Monday, August 10, 2015

Sharing really ISN'T caring

I always end up sitting next to an oversharer, either or in a training meeting, at church or on public transportation.  Maybe there’s something about my face that screams, “Share your life story with me!”  People do, much to my ongoing horror.  Oversharing is awkward and uncomfortable, and no one likes it.

No one, that is, except teens.  Teens don’t always know what is socially correct, so they have no problem oversharing or listening to oversharers.

I’m sure most of us have some bad habits that we wish we didn’t have, like biting our fingernails or binge-eating during Cadbury Crème Egg season, just to name a few that have nothing to do with me.  Most of us either try to break those habits or at least hide them.  But a very few persons like to parade those habits in front of others as some of their most defining characteristics.  And some of these persons are teachers in classrooms for whom a captive audience is a dream come true.  They share everything, gratifying their need for attention and approval.  Usually, these teachers argue that oversharing is an effective teaching strategy for “keeping it real” with students.

Let's call two of these teachers Mr. Randall and Ms. Boggs.  I worked with them at TCS. The way I found out they were oversharers is the reason revealing too much about your life is a terrible idea.

“Ms. Marlowe, you ever have a hard time going to sleep at night?” Taylor, a 17-year old junior asked me one day during advisory.

“Sure, sometimes.  Most people do,” I answered.

“So what do you do if you can’t go to sleep?”

“Usually I try to read a book that I know is boring or something I’m familiar with so that it tires my eyes out,” I responded.

“Mr. Randall says he always has a hard time going to sleep,” she informed me.  I feigned polite interest by tilting my head and raising my eyebrows.  I was trying to grade some essays, so I didn’t care about his sleep problems, nor could I figure out why she cared about them.  “Huh,” I said noncommittally.

“He drinks Michelob Lite until he passes out at night. Otherwise, he says he can’t go to sleep.  So does that work?” Taylor asked.  She looked, frighteningly enough, genuinely interested.

“Wait – what?”

“Drinking beer until you fall asleep.  Can you really fall asleep drinking?”  Her eyes looked solemn and curious.

Apparently, Mr. Randall had been regaling the class with stories about how it sucks to get older because you lose your hair, your looks, and your general mojo, making it harder to go to sleep.  Taylor informed me that since Mr. Randall and his wife no longer share a bedroom, (insert my coughing fit here) he watches TV and drinks Michelob Lite until he passes out.  Mr. Randall taught social studies, so I don’t know how this was part of the curriculum standards, unless he was talking about the general depression of the American populace before, during, and after the second Gulf War.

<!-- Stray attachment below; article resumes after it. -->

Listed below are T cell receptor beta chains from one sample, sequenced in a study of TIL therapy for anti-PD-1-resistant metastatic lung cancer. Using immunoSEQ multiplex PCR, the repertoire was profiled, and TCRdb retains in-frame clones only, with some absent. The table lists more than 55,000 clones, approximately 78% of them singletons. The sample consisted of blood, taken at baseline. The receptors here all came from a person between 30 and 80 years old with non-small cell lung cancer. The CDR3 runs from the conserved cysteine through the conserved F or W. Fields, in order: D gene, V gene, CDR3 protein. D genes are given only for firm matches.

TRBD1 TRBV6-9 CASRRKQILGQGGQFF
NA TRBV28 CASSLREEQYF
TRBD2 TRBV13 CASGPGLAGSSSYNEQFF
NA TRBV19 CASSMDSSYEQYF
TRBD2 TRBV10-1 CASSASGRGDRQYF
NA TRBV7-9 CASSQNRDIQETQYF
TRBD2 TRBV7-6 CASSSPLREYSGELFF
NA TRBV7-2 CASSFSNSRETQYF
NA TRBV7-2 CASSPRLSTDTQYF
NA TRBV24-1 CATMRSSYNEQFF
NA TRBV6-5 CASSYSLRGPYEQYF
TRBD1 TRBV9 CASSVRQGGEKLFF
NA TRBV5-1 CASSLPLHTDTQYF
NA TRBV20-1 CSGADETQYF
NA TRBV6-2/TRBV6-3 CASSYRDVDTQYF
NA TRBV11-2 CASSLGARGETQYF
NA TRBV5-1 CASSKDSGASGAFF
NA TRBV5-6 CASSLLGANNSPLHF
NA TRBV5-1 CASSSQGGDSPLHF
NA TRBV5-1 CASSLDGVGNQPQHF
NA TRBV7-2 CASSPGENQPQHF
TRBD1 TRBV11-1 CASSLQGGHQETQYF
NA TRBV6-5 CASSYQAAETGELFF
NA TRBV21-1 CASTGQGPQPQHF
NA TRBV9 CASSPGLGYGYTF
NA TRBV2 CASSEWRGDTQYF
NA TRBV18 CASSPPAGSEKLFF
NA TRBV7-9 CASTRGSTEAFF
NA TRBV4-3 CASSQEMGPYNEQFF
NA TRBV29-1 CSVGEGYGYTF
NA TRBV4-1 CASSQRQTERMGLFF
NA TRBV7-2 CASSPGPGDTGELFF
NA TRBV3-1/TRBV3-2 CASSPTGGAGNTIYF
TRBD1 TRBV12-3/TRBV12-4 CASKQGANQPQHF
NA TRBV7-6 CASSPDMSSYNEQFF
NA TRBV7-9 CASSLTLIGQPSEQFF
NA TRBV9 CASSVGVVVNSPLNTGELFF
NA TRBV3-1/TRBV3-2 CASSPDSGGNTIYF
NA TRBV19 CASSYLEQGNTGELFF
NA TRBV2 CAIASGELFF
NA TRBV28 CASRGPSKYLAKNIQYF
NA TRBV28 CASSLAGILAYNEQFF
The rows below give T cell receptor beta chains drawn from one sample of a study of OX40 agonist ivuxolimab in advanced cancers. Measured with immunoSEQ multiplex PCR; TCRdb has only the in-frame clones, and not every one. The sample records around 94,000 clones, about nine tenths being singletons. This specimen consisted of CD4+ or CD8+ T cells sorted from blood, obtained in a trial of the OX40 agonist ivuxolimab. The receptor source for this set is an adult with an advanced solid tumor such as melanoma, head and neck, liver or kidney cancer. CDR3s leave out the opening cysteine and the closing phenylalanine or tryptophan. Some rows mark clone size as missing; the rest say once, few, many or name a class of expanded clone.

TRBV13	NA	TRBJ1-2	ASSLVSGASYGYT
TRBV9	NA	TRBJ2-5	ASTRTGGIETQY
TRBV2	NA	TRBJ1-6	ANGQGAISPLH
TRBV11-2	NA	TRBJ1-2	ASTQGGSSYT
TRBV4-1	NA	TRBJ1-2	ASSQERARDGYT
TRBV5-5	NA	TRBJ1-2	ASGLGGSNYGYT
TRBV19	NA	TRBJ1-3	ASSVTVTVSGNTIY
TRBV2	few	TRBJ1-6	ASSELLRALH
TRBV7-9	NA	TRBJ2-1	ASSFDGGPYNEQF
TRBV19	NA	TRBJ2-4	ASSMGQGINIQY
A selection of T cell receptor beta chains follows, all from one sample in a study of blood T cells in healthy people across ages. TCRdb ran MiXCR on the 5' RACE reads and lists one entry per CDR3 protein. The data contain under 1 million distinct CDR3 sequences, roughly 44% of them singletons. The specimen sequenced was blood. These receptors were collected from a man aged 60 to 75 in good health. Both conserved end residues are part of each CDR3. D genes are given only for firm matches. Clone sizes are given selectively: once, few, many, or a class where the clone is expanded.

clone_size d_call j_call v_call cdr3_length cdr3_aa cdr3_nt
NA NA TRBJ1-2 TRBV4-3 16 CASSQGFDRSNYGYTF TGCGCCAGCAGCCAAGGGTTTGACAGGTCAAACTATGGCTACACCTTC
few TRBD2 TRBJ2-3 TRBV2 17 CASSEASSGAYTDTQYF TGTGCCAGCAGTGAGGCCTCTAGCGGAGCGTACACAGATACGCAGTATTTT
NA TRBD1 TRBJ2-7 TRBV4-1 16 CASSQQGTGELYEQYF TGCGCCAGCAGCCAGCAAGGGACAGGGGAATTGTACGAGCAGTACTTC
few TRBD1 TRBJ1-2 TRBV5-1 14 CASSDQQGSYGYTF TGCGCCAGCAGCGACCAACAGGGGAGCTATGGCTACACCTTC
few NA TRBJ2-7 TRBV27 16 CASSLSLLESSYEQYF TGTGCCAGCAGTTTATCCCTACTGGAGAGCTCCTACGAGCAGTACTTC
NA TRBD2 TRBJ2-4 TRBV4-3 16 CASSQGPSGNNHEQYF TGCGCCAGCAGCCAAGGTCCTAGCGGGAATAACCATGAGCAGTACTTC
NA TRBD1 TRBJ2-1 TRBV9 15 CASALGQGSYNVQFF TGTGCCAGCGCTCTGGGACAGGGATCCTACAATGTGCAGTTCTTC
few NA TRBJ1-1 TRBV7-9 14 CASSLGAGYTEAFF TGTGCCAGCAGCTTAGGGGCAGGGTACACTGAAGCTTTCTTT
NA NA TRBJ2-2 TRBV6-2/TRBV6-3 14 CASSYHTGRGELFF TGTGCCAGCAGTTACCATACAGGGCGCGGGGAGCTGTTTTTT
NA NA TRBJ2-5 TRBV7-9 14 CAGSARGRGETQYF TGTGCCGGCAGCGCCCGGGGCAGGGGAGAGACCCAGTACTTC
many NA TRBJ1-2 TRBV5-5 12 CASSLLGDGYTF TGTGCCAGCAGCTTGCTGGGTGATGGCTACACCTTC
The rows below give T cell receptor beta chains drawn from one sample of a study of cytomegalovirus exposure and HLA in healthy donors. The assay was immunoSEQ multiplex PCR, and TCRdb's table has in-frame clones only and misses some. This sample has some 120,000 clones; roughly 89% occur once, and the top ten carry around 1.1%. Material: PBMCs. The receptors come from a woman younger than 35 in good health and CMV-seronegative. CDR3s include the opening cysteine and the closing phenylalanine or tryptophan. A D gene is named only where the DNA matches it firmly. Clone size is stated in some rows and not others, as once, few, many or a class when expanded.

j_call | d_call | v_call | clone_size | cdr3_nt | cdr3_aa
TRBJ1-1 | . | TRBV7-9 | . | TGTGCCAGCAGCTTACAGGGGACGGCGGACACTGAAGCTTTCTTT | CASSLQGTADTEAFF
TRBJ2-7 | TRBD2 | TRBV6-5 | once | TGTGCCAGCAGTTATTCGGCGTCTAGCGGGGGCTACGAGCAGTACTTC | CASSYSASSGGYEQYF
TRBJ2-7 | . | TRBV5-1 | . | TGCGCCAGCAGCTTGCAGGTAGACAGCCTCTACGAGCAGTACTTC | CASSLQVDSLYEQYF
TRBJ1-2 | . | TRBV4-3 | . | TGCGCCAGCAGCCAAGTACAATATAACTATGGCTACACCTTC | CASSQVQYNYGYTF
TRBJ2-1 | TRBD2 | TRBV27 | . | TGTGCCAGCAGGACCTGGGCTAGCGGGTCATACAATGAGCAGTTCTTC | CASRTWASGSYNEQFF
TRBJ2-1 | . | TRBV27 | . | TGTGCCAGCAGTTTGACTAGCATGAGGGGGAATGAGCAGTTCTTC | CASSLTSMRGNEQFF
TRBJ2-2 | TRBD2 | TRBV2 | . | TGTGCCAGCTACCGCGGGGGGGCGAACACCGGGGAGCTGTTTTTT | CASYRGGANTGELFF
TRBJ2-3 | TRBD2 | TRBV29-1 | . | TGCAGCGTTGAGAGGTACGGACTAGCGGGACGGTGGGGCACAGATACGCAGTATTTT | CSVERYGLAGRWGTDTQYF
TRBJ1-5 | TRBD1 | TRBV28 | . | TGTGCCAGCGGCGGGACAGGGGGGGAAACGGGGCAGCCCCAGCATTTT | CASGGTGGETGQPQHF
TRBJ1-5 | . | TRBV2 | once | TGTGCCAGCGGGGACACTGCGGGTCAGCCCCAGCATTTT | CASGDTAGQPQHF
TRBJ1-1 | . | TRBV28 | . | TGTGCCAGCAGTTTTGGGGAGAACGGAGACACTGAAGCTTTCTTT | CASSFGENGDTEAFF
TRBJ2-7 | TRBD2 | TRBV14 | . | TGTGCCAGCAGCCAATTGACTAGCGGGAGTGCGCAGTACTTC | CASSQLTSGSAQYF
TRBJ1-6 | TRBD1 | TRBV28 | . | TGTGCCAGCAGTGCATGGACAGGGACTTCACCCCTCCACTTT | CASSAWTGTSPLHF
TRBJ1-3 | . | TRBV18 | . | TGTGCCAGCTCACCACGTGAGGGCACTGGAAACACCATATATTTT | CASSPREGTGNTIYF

Did it ever cross his mind that this little nugget of information might be detrimental for them to know?  Did it occur to him that students might use this information against him in the future?  Trust me, if you think that won’t happen, then you don’t know teenagers.

I don't know what ended up happening with Mr. Randall since I left TCS as soon as they left the door open.  But I do know that people who overshare tend to have other issues that can spill over into the classroom.  That should be a warning to students, administrators and other teachers alike.

Ms. Boggs also liked to share more than what is appropriate.  She, like Winnie, wanted students to feel comfortable in class, so she encouraged them to share their thoughts, feelings, and favorite curse words with impunity.  Students said Ms. Boggs was “keeping it real,” making her beloved by many of the younger students. 

Fortunately, she didn’t discuss her current vices with the class, for which we were all grateful.  Most of the teacher’s lounge knew what those vices were, and they may or may not have included prescription drug abuse and shoplifting. But she did like to reminisce about her young, wilder days with the students. Guess how I found out? 

“Ms. Marlowe, did you ever smoke pot?” a student, Kevin, asked me once in class.

“That’s a pretty personal question,” I responded brusquely. I probably should have been surprised by it, but nothing seems to surprise me anymore. 

“No seriously, did you?” he insisted.

“No, seriously, that is none of your business.” I insisted back.

Kevin seemed surprised.  “Why won’t you just tell me?  It’s no big deal.” 

“You don't need to know and I'm not obligated to answer a question like that.”

“But Ms. Boggs told us!”  Yes, reader, she did.  AND she told them how old she was when she lost her virginity (15).   

“Good for her,” I said, mentally punching her in the face and deciding to contact the department head as soon as class was over.  “But it’s an inappropriate question for you to ask an adult.”

“No it’s not, ‘cause she told us!”

Here is the problem oversharers create.  They set the expectation that teachers are obliged to answer these sorts of questions, even though they absolutely shouldn’t.  Fellow teachers are now in the awful position of trying to fend off curious questions while finding out that these are the kinds of conversations going on in other classrooms.  I know I certainly didn’t appreciate it, and I can guarantee that most parents wouldn't appreciate it either.

The oversharing and lack of appropriate behavior was one of the reasons Ms. Boggs was let go at the end of the year.  I think constantly trying to sleep off her hangover during study hall might have been another reason, but fortunately (or unfortunately), I didn't learn about that one from the students.